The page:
Multi-locus sequence typing of Ixodes ricinus and its symbiont Candidatus Midichloria mitochondrii across Europe reveals evidence of local co-cladogenesis in Scotland

Alaa M. Al-Khafaji, Simon R. Clegg, Alice C. Pinder, Lisa Luu, Kayleigh M. Hansford, Frederik Seelig, Ruth E. Dinnis, Gabriele Margos, Jolyon M. Medlock, Edward J. Feil, Alistair C. Darby, John W. McGarry, Lucy Gilbert, Olivier Plantard, Davide Sassera, Benjamin L. Makepeace

Research output: Contribution to journalArticlepeer-review

18 Citations (SciVal)


Ticks have relatively complex microbiomes, but only a small proportion of the bacterial symbionts recorded from ticks are vertically transmitted. Moreover, co-cladogenesis between ticks and their symbionts, indicating an intimate relationship over evolutionary history driven by a mutualistic association, is the exception rather than the rule. One of the most widespread tick symbionts is Candidatus Midichloria, which has been detected in all of the major tick genera of medical and veterinary importance. In some species of Ixodes, such as the sheep tick Ixodes ricinus (infected with Candidatus Midichloria mitochondrii), the symbiont is fixed in wild adult female ticks, suggesting an obligate mutualism. However, almost no information is available on genetic variation in Candidatus M. mitochondrii or possible co-cladogenesis with its host across its geographic range. Here, we report the first survey of Candidatus M. mitochondrii in I. ricinus in Great Britain and a multi-locus sequence typing (MLST) analysis of tick and symbiont between British ticks and those collected in continental Europe. We show that while the prevalence of the symbiont in nymphs collected in England is similar to that reported from the continent, a higher prevalence in nymphs and adult males is apparent in Wales. In general, Candidatus M. mitochondrii exhibits very low levels of sequence diversity, although a consistent signal of host-symbiont coevolution was apparent in Scotland. Moreover, the tick MLST scheme revealed that Scottish specimens form a clade that is partially separated from other British ticks, with almost no contribution of continental sequence types in this north-westerly border of the tick's natural range. The low diversity of Candidatus M. mitochondrii, in contrast with previously reported high rates of polymorphism in I. ricinus mitogenomes, suggests that the symbiont may have swept across Europe recently via a horizontal, rather than vertical, transmission route.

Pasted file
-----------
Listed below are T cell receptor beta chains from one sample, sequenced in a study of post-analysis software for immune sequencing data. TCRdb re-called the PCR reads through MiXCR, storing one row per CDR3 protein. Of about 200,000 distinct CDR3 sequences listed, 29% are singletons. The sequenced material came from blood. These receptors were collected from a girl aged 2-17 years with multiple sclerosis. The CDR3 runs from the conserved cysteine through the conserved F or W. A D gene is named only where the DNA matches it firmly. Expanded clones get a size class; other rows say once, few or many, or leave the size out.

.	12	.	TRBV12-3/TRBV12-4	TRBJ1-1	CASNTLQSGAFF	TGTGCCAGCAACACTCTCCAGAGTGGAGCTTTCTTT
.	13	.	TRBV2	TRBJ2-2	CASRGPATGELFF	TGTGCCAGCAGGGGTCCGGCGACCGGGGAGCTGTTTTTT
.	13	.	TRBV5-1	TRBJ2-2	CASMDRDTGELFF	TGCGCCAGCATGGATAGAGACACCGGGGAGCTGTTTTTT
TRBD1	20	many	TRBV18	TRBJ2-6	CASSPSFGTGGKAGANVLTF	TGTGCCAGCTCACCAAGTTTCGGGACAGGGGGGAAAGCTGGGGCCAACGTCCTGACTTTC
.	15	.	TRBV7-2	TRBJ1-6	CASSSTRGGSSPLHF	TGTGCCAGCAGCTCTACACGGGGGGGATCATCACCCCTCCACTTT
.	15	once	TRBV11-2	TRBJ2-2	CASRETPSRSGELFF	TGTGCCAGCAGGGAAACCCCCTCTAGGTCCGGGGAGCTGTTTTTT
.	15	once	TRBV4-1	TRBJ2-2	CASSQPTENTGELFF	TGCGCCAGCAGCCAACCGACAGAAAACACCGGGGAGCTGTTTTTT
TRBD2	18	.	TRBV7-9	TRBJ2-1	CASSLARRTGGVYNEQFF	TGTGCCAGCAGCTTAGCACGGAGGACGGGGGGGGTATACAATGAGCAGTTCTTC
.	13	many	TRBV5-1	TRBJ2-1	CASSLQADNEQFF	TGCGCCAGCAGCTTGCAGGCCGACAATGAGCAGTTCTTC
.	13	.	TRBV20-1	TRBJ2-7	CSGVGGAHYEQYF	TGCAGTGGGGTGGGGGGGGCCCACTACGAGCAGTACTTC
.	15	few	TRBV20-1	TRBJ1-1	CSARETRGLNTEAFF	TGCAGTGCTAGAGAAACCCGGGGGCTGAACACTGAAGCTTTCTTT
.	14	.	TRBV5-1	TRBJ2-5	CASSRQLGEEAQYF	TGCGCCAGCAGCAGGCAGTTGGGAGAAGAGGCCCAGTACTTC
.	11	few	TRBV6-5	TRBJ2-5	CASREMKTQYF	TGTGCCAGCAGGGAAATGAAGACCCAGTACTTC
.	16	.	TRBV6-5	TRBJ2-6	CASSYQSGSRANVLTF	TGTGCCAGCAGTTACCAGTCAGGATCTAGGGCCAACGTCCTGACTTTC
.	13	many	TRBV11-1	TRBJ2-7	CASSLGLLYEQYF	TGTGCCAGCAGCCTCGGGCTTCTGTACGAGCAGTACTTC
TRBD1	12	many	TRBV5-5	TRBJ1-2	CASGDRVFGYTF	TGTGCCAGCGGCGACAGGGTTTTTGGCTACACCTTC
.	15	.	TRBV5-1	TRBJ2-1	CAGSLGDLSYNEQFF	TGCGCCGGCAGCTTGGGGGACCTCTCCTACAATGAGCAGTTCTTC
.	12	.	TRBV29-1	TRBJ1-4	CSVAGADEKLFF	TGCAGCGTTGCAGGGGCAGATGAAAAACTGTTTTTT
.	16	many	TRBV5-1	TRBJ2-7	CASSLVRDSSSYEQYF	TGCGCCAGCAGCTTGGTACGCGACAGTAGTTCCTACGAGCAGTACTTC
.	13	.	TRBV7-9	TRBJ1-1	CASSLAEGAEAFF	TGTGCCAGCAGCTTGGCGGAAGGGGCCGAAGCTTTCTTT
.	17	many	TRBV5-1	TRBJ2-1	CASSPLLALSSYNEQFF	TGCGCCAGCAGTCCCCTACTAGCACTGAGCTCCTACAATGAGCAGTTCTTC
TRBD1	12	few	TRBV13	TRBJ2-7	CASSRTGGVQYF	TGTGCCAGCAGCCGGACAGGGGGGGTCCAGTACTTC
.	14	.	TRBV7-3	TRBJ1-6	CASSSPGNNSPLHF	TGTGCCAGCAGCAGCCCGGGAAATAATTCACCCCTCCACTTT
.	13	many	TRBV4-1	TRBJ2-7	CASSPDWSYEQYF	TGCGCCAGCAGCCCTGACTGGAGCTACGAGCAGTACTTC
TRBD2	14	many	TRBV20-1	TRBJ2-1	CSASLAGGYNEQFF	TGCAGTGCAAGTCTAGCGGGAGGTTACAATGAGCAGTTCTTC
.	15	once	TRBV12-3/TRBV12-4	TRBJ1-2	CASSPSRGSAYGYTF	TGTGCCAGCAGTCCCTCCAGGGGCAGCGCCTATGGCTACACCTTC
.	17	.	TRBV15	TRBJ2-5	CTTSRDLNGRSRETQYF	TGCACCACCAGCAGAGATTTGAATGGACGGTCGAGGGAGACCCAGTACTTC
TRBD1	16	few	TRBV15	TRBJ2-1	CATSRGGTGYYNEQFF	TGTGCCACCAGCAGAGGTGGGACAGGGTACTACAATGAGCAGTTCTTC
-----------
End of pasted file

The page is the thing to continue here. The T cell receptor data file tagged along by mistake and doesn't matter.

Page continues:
Original languageEnglish
Pages (from-to)52-62
Number of pages11
JournalTicks and Tick-Borne Diseases
Issue number1
Early online date31 Aug 2018
Publication statusPublished - 1 Jan 2019


  • Animals
  • Arthropod Proteins/analysis
  • Bacterial Proteins/analysis
  • Europe
  • Genetic Variation
  • Ixodes/genetics
  • Male
  • Mitochondrial Proteins/analysis
  • Multilocus Sequence Typing
  • Nymph
  • Rickettsiales/genetics


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